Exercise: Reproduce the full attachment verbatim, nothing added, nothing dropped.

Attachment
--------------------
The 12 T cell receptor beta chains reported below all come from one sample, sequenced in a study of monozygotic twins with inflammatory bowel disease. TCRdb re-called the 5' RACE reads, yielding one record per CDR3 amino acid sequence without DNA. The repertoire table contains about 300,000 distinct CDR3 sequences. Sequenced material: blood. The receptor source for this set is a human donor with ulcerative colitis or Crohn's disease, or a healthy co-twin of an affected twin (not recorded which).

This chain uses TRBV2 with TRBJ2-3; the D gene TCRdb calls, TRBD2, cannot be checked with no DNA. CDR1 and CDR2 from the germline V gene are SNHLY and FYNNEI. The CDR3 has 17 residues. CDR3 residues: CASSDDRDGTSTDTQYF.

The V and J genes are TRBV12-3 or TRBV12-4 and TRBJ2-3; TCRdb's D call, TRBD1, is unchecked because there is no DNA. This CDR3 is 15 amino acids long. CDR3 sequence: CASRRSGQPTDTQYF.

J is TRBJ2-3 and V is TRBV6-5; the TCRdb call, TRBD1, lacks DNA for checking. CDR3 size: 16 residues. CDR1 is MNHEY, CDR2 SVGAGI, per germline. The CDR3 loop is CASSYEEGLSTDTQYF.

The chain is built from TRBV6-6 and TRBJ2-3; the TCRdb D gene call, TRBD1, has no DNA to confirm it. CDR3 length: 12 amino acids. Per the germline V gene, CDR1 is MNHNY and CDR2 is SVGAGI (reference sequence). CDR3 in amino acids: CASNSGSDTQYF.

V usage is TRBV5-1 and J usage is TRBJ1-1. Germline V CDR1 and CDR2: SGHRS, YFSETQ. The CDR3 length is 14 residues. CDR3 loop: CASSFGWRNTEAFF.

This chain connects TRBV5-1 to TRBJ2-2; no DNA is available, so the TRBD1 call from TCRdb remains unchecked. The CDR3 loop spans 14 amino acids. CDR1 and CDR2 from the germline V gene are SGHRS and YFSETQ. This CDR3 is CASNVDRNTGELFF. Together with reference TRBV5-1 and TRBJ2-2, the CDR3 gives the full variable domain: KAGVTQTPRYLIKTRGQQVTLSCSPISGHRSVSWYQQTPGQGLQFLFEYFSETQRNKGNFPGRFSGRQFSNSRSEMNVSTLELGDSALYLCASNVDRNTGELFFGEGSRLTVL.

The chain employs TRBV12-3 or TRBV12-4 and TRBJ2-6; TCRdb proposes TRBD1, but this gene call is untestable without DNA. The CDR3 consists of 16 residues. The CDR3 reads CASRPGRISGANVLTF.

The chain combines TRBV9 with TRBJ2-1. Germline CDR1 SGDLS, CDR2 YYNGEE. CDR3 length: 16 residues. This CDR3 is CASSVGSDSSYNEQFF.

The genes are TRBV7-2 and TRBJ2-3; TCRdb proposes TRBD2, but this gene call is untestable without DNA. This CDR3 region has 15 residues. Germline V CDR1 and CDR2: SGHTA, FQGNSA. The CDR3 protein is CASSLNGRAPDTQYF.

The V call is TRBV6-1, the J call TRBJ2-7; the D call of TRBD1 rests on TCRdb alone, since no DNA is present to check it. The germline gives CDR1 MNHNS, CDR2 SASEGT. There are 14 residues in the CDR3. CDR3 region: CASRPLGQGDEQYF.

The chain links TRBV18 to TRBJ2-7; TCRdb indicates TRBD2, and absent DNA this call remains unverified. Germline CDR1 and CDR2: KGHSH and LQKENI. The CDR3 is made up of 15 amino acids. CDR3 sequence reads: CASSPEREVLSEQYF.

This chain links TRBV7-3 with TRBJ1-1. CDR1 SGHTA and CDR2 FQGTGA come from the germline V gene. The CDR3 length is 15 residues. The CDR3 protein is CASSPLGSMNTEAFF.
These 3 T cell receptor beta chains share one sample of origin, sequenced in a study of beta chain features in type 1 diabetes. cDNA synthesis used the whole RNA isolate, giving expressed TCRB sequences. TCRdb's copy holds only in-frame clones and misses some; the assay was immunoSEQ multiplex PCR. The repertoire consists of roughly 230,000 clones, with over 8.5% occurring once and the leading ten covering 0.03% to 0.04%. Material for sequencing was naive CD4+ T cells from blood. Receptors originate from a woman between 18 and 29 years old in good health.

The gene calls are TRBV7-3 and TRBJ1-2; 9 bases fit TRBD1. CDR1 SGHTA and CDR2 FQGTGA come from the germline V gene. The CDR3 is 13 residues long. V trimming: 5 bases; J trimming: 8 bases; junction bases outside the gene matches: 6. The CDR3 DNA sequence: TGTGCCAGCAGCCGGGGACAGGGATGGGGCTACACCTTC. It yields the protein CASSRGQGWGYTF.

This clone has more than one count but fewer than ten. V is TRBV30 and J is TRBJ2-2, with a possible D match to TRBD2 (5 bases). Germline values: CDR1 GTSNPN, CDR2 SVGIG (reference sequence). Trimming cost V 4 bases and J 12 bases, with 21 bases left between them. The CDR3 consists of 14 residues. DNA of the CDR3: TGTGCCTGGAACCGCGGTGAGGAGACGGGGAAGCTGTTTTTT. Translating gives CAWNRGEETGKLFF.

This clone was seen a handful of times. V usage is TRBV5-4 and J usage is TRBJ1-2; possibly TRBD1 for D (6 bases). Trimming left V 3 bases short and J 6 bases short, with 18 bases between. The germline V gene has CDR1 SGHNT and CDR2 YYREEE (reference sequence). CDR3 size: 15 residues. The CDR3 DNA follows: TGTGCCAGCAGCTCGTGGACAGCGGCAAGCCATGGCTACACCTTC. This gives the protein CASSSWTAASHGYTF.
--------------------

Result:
The 12 T cell receptor beta chains reported below all come from one sample, sequenced in a study of monozygotic twins with inflammatory bowel disease. TCRdb re-called the 5' RACE reads, yielding one record per CDR3 amino acid sequence without DNA. The repertoire table contains about 300,000 distinct CDR3 sequences. Sequenced material: blood. The receptor source for this set is a human donor with ulcerative colitis or Crohn's disease, or a healthy co-twin of an affected twin (not recorded which).

This chain uses TRBV2 with TRBJ2-3; the D gene TCRdb calls, TRBD2, cannot be checked with no DNA. CDR1 and CDR2 from the germline V gene are SNHLY and FYNNEI. The CDR3 has 17 residues. CDR3 residues: CASSDDRDGTSTDTQYF.

The V and J genes are TRBV12-3 or TRBV12-4 and TRBJ2-3; TCRdb's D call, TRBD1, is unchecked because there is no DNA. This CDR3 is 15 amino acids long. CDR3 sequence: CASRRSGQPTDTQYF.

J is TRBJ2-3 and V is TRBV6-5; the TCRdb call, TRBD1, lacks DNA for checking. CDR3 size: 16 residues. CDR1 is MNHEY, CDR2 SVGAGI, per germline. The CDR3 loop is CASSYEEGLSTDTQYF.

The chain is built from TRBV6-6 and TRBJ2-3; the TCRdb D gene call, TRBD1, has no DNA to confirm it. CDR3 length: 12 amino acids. Per the germline V gene, CDR1 is MNHNY and CDR2 is SVGAGI (reference sequence). CDR3 in amino acids: CASNSGSDTQYF.

V usage is TRBV5-1 and J usage is TRBJ1-1. Germline V CDR1 and CDR2: SGHRS, YFSETQ. The CDR3 length is 14 residues. CDR3 loop: CASSFGWRNTEAFF.

This chain connects TRBV5-1 to TRBJ2-2; no DNA is available, so the TRBD1 call from TCRdb remains unchecked. The CDR3 loop spans 14 amino acids. CDR1 and CDR2 from the germline V gene are SGHRS and YFSETQ. This CDR3 is CASNVDRNTGELFF. Together with reference TRBV5-1 and TRBJ2-2, the CDR3 gives the full variable domain: KAGVTQTPRYLIKTRGQQVTLSCSPISGHRSVSWYQQTPGQGLQFLFEYFSETQRNKGNFPGRFSGRQFSNSRSEMNVSTLELGDSALYLCASNVDRNTGELFFGEGSRLTVL.

The chain employs TRBV12-3 or TRBV12-4 and TRBJ2-6; TCRdb proposes TRBD1, but this gene call is untestable without DNA. The CDR3 consists of 16 residues. The CDR3 reads CASRPGRISGANVLTF.

The chain combines TRBV9 with TRBJ2-1. Germline CDR1 SGDLS, CDR2 YYNGEE. CDR3 length: 16 residues. This CDR3 is CASSVGSDSSYNEQFF.

The genes are TRBV7-2 and TRBJ2-3; TCRdb proposes TRBD2, but this gene call is untestable without DNA. This CDR3 region has 15 residues. Germline V CDR1 and CDR2: SGHTA, FQGNSA. The CDR3 protein is CASSLNGRAPDTQYF.

The V call is TRBV6-1, the J call TRBJ2-7; the D call of TRBD1 rests on TCRdb alone, since no DNA is present to check it. The germline gives CDR1 MNHNS, CDR2 SASEGT. There are 14 residues in the CDR3. CDR3 region: CASRPLGQGDEQYF.

The chain links TRBV18 to TRBJ2-7; TCRdb indicates TRBD2, and absent DNA this call remains unverified. Germline CDR1 and CDR2: KGHSH and LQKENI. The CDR3 is made up of 15 amino acids. CDR3 sequence reads: CASSPEREVLSEQYF.

This chain links TRBV7-3 with TRBJ1-1. CDR1 SGHTA and CDR2 FQGTGA come from the germline V gene. The CDR3 length is 15 residues. The CDR3 protein is CASSPLGSMNTEAFF.
These 3 T cell receptor beta chains share one sample of origin, sequenced in a study of beta chain features in type 1 diabetes. cDNA synthesis used the whole RNA isolate, giving expressed TCRB sequences. TCRdb's copy holds only in-frame clones and misses some; the assay was immunoSEQ multiplex PCR. The repertoire consists of roughly 230,000 clones, with over 8.5% occurring once and the leading ten covering 0.03% to 0.04%. Material for sequencing was naive CD4+ T cells from blood. Receptors originate from a woman between 18 and 29 years old in good health.

The gene calls are TRBV7-3 and TRBJ1-2; 9 bases fit TRBD1. CDR1 SGHTA and CDR2 FQGTGA come from the germline V gene. The CDR3 is 13 residues long. V trimming: 5 bases; J trimming: 8 bases; junction bases outside the gene matches: 6. The CDR3 DNA sequence: TGTGCCAGCAGCCGGGGACAGGGATGGGGCTACACCTTC. It yields the protein CASSRGQGWGYTF.

This clone has more than one count but fewer than ten. V is TRBV30 and J is TRBJ2-2, with a possible D match to TRBD2 (5 bases). Germline values: CDR1 GTSNPN, CDR2 SVGIG (reference sequence). Trimming cost V 4 bases and J 12 bases, with 21 bases left between them. The CDR3 consists of 14 residues. DNA of the CDR3: TGTGCCTGGAACCGCGGTGAGGAGACGGGGAAGCTGTTTTTT. Translating gives CAWNRGEETGKLFF.

This clone was seen a handful of times. V usage is TRBV5-4 and J usage is TRBJ1-2; possibly TRBD1 for D (6 bases). Trimming left V 3 bases short and J 6 bases short, with 18 bases between. The germline V gene has CDR1 SGHNT and CDR2 YYREEE (reference sequence). CDR3 size: 15 residues. The CDR3 DNA follows: TGTGCCAGCAGCTCGTGGACAGCGGCAAGCCATGGCTACACCTTC. This gives the protein CASSSWTAASHGYTF.